Ron Frampton, an engineer who helped to build Britain’s first park & ride in Oxford has died aged 103.
He was born in Enfield, Middlesex, on 5 March 1917. After leaving school in 1935 he initially worked at Enfield Steel Mills, however, he soon applied for a job with Enfield Urban Council. This was the start of a 46-year career in local government. After working as a timekeeper and cost clerk in the engineer’s department, he was offered a position as an articled pupil to engineer Frank Lee.
At the outbreak of World War 2, Frampton supervised the construction of 180 large concrete air raid shelters in just 12 months. Then, in 1940, he joined the Army, initially serving with the Royal Artillery and later with the Royal Engineers.
He installed the first anti-aircraft sites at Blackpool and spent 18 months protecting the fleet at Scapa Flow before returning to London to supervise the building of gun sites. By 1943 he was a Sergeant with the Royal Engineers. He was stationed in East Africa where he worked on the building of camps, hospitals, roads, slipways and radar stations.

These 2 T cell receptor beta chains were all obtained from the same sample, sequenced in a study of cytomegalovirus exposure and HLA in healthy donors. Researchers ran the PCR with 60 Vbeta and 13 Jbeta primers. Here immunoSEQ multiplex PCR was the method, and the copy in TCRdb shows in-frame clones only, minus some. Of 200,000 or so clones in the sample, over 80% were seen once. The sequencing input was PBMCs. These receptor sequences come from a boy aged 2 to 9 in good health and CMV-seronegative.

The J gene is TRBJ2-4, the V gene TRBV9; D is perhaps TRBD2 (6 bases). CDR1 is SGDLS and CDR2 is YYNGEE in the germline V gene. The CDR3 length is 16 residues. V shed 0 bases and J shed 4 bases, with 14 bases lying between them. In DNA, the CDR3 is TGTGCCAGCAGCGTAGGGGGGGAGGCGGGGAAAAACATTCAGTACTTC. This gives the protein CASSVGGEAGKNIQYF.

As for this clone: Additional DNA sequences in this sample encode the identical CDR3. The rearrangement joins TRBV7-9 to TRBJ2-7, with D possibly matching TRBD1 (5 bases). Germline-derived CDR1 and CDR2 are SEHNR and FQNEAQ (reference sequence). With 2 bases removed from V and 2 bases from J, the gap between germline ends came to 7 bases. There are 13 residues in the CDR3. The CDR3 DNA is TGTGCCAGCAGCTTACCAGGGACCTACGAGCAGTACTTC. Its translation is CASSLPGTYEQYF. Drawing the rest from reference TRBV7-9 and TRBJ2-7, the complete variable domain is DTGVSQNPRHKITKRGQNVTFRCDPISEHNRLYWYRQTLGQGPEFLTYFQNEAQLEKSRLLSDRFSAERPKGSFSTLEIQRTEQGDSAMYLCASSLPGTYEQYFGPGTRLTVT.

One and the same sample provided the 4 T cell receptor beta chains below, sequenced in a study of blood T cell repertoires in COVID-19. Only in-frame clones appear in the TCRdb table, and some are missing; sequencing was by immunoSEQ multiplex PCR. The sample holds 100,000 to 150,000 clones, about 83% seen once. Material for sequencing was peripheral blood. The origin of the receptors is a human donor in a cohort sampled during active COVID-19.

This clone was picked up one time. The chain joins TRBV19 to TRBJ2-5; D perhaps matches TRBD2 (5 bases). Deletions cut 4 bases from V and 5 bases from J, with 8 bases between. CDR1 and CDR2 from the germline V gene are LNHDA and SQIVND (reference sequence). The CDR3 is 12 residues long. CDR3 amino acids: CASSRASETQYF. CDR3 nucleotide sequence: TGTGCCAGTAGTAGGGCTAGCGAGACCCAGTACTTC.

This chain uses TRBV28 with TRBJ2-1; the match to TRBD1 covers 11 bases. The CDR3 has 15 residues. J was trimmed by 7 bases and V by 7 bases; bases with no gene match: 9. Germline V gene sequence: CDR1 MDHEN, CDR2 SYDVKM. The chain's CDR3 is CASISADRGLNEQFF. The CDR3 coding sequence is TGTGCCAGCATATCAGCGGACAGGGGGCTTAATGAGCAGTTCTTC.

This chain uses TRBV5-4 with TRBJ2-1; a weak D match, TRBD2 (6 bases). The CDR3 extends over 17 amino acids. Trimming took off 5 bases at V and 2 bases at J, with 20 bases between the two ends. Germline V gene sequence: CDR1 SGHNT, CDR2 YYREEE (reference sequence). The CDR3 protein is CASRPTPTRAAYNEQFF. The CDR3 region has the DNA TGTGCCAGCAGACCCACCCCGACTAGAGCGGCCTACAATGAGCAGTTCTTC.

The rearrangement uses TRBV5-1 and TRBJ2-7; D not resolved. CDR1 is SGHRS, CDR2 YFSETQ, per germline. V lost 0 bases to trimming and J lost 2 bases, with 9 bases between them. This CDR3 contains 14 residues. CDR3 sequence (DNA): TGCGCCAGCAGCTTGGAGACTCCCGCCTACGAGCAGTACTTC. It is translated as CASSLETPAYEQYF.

After the war Frampton returned to Enfield and worked on prefab construction, road and sewer projects. He also worked on proposed routes for the Enfield Ring Road (40 years later this became the foundation of part of the M25).
In 1951 he moved to Wales to become principle assistant engineer with the County Borough of Newport, where he was involved drainage, roads and bridge projects.
Frampton joined Oxford City Council as chief assistant engineer in 1961, later becoming deputy city engineer. He worked on the Meadow Scheme, which would have built a new relief road through Christ Church Meadow. The scheme was eventually abandoned. Two projects he did realise were the city’s St Ebbes multi-storey car park and what was the UK’s first park & ride at Redbridge.
In 1973 Frampton was elected to the British Parking Association (BPA), rising to become vice chairman in 1977 and president in 1981.
Frampton was married twice. His five children, ten grandchildren and 11 great grandchildren survive him. He passed away on 18 April, aged 103, after contracting COVID-19.
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